Saturday 15 August 2015

1880s Bridal Toilette - Harper's Bazar, March 1880

Patterns: From Harper's Bazar, March 1880. Reproduced in 1/8 scale in Fashions of the Gilded Age Vol. 2, by Frances Grimble.
Fabric: Heavy weight bridal satin, polyester.
Alterations Summary: The skirt back is only half the width of what the original pattern calls for. I decided not to do the jabot and high collar, but made a separate collar. Other smaller things too, which I will note below.
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Idon't make very many one-piece dresses, but the pattern for this one was too simple, yet attractive, for me to pass up. I did my usual grid paper enlargement. The dress is a fabric hog, however. Below you can see the pattern pieces from the book. The back width is so wide, just half of the piece is wider than I can get from a single piece of fabric. I don't see how one could get that width without piecing and adding seams. I ended up doing only half that width and then adjusting my pleats. NOTE: the 'cut on fold' symbol is my addition, not original to the text.

The easy formation of this dress has given my many ideas for minor alterations and future dresses.

The upper back comes to a sort of pleated tail, which is decorative and as well as necessary to hide all the pleat work on the back section of the skirt.

I didn't encounter any trouble with this pattern until it came time to deal with the pleats of the skirt back section. They are hidden under the peplum,but obviously must be "held up" in some way. In the usual way, this is to whip stitch them to the lining, but I didn't want to do that because of weight. Not only would it just be heavy on the lining in general, but it would have dragged down the peplum, which is supposed to be bouncy and puffy.

So, I ended up "lifting" the back skirt section by attaching a ribbon inside and stitching it to the waist belt. *See below, inside-out view.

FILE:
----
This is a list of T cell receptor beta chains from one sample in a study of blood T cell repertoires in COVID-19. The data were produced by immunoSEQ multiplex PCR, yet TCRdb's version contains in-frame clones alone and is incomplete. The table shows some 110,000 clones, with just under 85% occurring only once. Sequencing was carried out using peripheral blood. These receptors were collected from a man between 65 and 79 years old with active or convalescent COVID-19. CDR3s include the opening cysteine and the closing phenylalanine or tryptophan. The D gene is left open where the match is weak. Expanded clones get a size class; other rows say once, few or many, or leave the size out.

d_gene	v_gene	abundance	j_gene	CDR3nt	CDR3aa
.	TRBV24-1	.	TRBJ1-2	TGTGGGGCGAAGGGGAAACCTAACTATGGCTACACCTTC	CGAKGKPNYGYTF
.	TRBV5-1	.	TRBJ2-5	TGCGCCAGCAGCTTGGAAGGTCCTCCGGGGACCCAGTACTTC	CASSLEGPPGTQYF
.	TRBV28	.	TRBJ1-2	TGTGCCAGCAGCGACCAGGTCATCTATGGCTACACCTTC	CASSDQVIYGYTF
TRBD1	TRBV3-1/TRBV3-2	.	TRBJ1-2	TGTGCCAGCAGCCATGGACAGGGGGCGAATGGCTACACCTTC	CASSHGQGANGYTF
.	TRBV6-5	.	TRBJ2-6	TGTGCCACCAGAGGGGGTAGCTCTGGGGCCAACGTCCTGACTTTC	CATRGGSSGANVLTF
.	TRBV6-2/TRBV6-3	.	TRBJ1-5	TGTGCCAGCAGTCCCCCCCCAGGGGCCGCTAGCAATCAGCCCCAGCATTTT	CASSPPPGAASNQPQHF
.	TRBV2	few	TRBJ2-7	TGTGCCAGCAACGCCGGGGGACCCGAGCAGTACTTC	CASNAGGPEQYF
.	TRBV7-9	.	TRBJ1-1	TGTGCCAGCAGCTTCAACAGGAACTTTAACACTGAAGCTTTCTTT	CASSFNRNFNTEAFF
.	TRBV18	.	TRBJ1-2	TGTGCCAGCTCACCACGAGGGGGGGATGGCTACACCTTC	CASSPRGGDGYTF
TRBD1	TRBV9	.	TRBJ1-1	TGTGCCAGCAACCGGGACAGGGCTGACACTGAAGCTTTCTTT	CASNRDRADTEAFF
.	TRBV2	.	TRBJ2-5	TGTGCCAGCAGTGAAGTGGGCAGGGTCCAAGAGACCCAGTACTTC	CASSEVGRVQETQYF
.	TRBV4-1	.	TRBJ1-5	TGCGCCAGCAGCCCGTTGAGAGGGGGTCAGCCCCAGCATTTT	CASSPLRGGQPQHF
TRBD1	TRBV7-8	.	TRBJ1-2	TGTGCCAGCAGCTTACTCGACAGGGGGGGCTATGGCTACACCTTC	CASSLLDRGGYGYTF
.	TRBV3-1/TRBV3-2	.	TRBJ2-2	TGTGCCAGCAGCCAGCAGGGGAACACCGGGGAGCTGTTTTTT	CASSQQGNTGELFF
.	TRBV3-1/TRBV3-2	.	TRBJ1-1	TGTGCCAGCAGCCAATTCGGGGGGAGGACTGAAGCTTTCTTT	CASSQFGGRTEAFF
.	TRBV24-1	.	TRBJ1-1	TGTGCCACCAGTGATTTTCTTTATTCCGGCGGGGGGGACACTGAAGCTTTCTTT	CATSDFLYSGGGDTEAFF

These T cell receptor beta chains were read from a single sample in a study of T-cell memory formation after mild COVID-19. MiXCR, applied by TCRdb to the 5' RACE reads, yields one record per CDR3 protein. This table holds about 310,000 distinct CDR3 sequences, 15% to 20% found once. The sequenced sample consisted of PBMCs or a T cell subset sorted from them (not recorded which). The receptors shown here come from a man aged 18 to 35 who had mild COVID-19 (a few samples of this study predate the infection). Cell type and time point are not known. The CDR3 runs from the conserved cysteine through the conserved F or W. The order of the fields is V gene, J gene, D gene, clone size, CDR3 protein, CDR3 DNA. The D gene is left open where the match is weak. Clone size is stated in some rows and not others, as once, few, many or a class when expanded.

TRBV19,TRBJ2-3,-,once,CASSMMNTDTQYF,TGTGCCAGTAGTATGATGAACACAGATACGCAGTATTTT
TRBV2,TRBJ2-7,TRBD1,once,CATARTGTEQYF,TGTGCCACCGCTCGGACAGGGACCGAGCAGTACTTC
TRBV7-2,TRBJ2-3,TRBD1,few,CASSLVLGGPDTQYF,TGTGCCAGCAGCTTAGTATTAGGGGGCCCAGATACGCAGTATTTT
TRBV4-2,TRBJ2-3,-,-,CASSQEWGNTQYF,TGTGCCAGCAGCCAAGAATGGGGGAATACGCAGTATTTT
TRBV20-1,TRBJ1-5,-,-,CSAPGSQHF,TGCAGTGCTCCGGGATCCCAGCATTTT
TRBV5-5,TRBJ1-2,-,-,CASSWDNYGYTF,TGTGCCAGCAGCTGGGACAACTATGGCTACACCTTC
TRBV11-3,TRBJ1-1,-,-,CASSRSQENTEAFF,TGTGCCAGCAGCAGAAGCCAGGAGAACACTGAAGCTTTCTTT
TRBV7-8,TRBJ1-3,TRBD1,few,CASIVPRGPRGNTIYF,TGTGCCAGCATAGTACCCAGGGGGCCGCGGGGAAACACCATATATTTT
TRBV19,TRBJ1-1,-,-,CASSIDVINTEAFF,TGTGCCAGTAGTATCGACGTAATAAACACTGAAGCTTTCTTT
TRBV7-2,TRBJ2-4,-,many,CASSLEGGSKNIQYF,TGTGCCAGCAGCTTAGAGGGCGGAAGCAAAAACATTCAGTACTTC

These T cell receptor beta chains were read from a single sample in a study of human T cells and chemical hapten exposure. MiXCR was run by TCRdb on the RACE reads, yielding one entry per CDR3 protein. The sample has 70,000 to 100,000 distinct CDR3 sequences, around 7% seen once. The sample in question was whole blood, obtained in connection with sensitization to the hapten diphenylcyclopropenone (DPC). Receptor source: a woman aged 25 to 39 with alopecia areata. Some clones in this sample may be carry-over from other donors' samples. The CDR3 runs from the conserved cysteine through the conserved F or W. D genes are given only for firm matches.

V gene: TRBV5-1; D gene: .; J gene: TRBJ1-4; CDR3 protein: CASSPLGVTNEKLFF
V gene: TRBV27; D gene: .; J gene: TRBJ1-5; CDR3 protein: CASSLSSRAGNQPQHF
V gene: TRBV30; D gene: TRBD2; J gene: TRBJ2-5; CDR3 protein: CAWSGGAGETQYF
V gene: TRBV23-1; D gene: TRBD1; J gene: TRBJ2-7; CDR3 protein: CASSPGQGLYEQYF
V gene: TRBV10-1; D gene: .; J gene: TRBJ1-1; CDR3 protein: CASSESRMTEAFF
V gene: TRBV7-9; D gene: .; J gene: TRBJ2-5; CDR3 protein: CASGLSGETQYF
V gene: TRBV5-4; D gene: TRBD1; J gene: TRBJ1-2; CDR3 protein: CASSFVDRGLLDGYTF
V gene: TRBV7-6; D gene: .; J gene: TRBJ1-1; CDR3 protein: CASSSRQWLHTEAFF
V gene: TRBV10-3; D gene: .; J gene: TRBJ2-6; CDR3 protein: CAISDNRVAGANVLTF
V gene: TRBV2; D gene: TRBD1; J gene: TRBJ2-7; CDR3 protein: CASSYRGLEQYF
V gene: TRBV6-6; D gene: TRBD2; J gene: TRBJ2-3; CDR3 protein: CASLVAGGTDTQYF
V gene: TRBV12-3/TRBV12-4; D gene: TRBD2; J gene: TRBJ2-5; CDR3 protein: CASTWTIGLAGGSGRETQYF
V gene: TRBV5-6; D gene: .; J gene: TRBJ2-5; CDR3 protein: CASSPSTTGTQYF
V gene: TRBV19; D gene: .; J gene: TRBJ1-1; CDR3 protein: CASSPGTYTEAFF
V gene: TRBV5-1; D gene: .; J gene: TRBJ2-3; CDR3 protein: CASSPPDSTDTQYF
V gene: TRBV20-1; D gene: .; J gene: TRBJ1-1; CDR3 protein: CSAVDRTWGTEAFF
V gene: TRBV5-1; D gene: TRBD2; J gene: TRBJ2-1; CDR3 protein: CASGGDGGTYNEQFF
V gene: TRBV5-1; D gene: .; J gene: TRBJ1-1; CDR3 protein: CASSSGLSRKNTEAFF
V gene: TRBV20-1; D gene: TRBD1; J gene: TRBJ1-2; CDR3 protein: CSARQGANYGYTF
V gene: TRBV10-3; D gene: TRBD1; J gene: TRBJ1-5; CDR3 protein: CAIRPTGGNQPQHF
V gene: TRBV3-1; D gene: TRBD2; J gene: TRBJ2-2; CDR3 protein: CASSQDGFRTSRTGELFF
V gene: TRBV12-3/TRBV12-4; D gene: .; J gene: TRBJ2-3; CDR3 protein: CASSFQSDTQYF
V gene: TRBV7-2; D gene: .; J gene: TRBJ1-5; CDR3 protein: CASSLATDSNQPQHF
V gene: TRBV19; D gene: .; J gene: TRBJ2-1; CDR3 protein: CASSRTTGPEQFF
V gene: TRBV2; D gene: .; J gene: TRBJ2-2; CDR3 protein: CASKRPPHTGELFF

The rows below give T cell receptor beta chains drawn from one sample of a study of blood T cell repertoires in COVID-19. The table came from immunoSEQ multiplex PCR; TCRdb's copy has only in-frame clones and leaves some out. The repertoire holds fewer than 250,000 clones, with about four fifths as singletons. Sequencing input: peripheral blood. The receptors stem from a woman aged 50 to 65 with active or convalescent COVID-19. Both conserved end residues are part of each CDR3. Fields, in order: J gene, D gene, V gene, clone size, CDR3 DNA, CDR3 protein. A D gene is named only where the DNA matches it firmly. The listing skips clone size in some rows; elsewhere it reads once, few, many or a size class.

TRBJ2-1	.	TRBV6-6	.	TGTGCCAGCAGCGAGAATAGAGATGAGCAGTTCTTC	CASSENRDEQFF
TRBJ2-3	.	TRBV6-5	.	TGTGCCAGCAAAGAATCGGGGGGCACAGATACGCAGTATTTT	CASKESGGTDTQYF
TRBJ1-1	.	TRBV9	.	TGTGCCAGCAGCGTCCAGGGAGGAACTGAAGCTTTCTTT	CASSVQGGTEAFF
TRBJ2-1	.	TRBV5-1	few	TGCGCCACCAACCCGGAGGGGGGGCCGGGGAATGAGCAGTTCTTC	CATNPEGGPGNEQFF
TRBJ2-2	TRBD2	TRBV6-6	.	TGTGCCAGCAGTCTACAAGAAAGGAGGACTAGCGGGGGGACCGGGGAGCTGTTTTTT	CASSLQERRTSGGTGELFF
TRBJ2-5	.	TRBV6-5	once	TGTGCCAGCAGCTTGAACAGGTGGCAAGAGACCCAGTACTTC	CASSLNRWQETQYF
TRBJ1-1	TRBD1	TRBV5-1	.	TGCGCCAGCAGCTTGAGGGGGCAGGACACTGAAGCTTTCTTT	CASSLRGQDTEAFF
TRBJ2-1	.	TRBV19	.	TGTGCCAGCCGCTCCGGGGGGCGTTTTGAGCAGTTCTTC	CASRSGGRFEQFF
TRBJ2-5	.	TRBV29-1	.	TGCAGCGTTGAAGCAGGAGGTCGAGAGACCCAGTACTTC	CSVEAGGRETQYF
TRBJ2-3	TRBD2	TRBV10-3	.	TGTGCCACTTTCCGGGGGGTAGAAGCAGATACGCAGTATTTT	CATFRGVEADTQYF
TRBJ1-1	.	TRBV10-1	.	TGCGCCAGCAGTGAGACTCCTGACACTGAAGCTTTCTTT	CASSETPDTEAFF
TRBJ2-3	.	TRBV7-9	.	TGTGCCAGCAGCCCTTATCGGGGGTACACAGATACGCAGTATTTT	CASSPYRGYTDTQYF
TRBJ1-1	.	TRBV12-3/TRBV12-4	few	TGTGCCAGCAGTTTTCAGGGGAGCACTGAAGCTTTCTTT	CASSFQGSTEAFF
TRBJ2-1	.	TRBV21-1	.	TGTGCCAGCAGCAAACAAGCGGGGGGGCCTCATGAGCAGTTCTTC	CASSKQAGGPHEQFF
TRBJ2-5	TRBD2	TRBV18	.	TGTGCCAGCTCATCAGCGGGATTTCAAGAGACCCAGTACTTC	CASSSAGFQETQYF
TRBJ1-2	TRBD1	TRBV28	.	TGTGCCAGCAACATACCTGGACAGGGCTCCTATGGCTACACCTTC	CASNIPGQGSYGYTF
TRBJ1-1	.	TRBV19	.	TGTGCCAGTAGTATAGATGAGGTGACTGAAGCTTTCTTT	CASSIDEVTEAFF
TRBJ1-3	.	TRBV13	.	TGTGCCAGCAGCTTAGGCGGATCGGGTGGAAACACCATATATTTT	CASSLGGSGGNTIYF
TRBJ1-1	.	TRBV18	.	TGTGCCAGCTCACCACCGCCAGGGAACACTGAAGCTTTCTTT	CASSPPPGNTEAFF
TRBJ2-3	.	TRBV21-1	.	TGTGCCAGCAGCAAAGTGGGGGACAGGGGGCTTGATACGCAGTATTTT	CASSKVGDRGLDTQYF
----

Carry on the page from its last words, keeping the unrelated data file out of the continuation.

Next time I will do these pleats different. Chock this up to first time use of a pattern with virtually no instructions, as it seems to go with almost all antique patterns.

Another wonderful effect of the peplum is that it covers the skirt far down enough for me to stitch on a large hook/eye without the stitching being seen on the outside (the peplum covers them). Below you can see an inside view of the train held up. This feature was not part of the original pattern. I added it.

I did not take very many progress photos for this one because it's rather straight forward. No fancy pleating, no strangely shaped pieces. Just big long seams and standard horizontal pleats. As for the collar, I made that years before making this dress, using a Butterick costume pattern. The pattern had many problems, and I ended up altering it to the point that it doesn't bare mentioning construction on the original piece.

The pleated panel and sash. 
These items are accessories to the main dress and entirely removable. The panel going around the hips is simply a long piece, pleated up. Each end is bound and has ties attached. The pleats are held in place with ribbon stays hand tacked inside. Below is a pic showing the sash tied and hidden under the peplum. It must also be pinned at this point.

Wearing this panel is definitely an art. Putting it on alone is virtually impossible, so one would need help. There is a tiny ribbon loop at the center front which you hand over the bottom most button on the dress. This keeps the panel from just falling down.

*Below you'll see pics of the dress fully assembled, with accessories, and also picture with the dress plain. Also, pictures showing the train up and down. 

Below is the best view of the fake flower corsage I made. It's just two fake flower bundle pushed together, super glued, and wrapped with white silk. It's a funny art, making corsages.

  Below you can see the train pinned up.

Another view of the train hooked up inside.

Below is the dress "bare", with all accessories removed. If one were inclined, they could add colored accessories and trimmings to transform this wedding dress into evening wear.